When David Bocangel started volunteering at Big Brothers Big Sisters of East Tennessee in 2018, life was quite different. He signed up knowing there was a need for male mentors and those who spoke Spanish. David was excited about the opportunity to mentor a 7-year-old boy and share life experiences, too. Through the mentoring organization’s Site-Based program, David would spend time with Juan each week and Juan’s first grade teacher noticed a change, how he grew academically, and felt more comfortable embracing his differences.
Earlier this year, David made the decision to transition to the Site-Based Plus program so the two could also spend time together outside of school. He’s glad he did. That interaction and connection is even more important today, because of COVID-19 and the concern that social isolation will take a toll on our nation’s youth.
There are so many unknowns about the long-lasting impact of a global pandemic on our local communities, but one truth remains certain: our youth, like Juan, are considered the most vulnerable, and their wellbeing is critical to our nation’s recovery.
Established more than a century ago, Big Brothers Big Sisters is committed to creating and supporting one-to-one mentoring relationships that ignite the power and promise of youth, now, and long after this crisis ends. Thanks to the support of the Stavros Niarchos Foundation, 15 agencies in the Big Brothers Big Sisters Federation have received funding to continue to innovate and devise new strategies to support our volunteers (called ‘Bigs’), the children we serve (called ‘Littles’) and the Littles’ families.
Our mentoring program is considered an essential service; parents and guardians have a high level of trust in our professionally trained staff. Some have shared that Big Brothers Big Sisters has provided peace of mind that we are here for their child.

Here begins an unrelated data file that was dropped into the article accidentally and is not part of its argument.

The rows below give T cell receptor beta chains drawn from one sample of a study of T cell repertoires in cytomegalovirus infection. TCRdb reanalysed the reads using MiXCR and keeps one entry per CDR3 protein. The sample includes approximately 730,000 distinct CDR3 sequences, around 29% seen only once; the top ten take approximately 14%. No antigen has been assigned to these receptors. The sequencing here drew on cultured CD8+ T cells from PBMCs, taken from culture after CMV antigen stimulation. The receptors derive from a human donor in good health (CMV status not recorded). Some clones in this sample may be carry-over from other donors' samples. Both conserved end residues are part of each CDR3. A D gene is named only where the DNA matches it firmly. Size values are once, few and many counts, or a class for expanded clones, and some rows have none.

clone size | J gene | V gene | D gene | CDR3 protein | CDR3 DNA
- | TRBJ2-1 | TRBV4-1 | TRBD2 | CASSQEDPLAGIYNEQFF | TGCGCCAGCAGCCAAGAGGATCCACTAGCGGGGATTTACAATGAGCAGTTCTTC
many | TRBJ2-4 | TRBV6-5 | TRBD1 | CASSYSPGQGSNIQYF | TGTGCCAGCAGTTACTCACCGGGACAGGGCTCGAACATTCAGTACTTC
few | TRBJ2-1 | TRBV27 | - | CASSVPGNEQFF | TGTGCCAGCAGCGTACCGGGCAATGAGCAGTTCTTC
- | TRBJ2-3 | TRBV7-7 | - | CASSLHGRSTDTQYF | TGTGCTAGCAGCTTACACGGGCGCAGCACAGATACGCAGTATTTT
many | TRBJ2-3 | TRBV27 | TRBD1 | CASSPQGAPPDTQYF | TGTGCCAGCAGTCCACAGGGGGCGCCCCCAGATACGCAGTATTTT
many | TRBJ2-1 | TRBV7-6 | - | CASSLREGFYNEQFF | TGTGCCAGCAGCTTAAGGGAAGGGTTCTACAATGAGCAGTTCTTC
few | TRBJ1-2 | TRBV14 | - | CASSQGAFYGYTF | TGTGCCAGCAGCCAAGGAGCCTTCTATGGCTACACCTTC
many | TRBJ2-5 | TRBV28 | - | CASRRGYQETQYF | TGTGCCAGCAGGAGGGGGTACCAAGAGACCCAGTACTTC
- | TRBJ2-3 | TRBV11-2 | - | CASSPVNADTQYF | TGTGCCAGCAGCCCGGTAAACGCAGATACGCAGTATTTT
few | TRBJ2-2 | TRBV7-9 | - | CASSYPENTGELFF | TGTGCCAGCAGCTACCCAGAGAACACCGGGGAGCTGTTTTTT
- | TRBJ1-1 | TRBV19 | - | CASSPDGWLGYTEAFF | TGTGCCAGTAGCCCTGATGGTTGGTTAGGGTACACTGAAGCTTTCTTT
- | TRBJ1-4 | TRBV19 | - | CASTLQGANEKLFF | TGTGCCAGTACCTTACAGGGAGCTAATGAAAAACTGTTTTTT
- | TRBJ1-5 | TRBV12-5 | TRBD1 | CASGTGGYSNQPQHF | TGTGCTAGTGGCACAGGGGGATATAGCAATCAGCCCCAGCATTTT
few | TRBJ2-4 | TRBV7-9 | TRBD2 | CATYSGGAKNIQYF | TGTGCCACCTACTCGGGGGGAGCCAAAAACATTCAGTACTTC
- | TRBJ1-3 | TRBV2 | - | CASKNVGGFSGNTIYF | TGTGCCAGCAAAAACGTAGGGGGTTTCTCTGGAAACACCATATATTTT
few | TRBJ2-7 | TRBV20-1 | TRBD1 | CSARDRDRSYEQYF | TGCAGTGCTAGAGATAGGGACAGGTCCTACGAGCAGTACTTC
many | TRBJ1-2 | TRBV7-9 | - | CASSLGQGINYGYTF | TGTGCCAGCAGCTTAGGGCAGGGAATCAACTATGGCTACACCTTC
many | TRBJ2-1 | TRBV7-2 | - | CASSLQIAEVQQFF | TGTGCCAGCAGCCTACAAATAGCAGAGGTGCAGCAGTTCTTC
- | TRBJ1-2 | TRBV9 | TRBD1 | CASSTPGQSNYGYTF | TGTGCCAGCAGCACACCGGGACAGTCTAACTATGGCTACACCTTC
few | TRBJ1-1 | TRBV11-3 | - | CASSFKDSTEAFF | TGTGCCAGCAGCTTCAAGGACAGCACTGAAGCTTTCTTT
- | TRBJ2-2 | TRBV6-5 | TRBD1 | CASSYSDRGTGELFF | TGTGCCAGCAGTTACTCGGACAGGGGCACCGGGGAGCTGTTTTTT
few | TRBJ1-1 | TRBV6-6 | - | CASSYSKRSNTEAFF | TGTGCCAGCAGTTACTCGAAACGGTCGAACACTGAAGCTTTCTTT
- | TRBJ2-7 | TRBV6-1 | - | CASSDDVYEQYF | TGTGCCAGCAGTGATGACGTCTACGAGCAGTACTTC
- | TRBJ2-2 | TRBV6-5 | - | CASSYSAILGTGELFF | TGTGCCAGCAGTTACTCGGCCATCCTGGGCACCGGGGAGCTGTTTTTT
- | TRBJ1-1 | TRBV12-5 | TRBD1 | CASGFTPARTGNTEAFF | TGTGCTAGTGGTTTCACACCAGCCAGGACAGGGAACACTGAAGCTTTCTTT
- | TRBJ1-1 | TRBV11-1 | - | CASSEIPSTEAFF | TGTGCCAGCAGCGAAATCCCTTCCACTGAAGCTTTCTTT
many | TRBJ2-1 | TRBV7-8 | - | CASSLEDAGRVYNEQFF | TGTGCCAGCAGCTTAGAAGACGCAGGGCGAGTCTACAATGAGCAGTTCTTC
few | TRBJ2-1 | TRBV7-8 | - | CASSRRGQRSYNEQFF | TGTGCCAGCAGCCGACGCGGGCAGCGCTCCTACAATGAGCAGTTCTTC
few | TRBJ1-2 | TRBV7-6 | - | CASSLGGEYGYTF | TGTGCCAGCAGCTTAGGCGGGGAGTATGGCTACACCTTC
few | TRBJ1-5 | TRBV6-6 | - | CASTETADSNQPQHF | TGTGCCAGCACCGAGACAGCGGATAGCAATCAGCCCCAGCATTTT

Agencies that received funding are located in rural communities and small towns, including Big Brothers Big Sisters of the Tri-State in Huntington, West Virginia, currently supporting 129 Big/Little matches per year; to larger cities, including Big Brothers Big Sisters of Greater Cincinnati, Ohio, with nearly 1,200 Big/Little matches. The youth and volunteers in the program represent diversity in many areas (i.e. elementary-aged and high school Littles, younger and seasoned volunteers, those in the LGBTQ community and, matches from different ethnic backgrounds).
Each community faces its own unique set of challenges. Based on data from the Adverse Childhood Experience (ACE) study, we know that living in a single-parent household, with a family member suffering from mental illness, or with someone using drugs or alcohol are all indicators of childhood trauma. ACEs are linked to risky health behaviors, poor health outcomes, and even early death. Compared to national statistics, young people enrolled in Big Brothers Big Sisters programs are experiencing these circumstances more often than their peers. Social isolation can compound the effects of trauma and adverse childhood experiences. Big Brothers Big Sisters mentoring relationships can protect against the harmful effects of ACEs and help young people who are exposed to childhood trauma heal.
When schools closed and shelter-in-place orders were enacted nationwide last spring, Big Brothers Big Sisters mentoring didn’t stop. Physical distancing guidelines may have paused in-person visits, but Big Brothers Big Sisters staff continue to find innovative ways to keep kids connected. On the national level, we are developing and launching eMentoring communication options allowing staff, Bigs, and Littles to stay in communication virtually and in real time. Not only has it been a sense of comfort for the Little, but the Big, too.
In addition to enhanced mentoring support and coaching, Big Brothers Big Sisters staff have worked to obtain additional resources for families, from delivering food and securing educational tools for learning to even establishing free drive-up Wi-Fi services at their agency offices. And for the Littles, their friendship with their Bigs may be the only sense of normalcy in a world that has turned upside down.
Once we are through this immediate crisis, we know that our youth and families will continue to feel lasting, profound effects. We thank SNF for being a committed partner to help alleviate the effects of the COVID-19 pandemic.
Thanks to Big Brothers Big Sisters of America for this update on what a summer under COVID-19 looks like for young people around the country and the adults who mentor them. The Stavros Niarchos Foundation (SNF) provided support as part of the Foundation’s global pandemic relief initiative.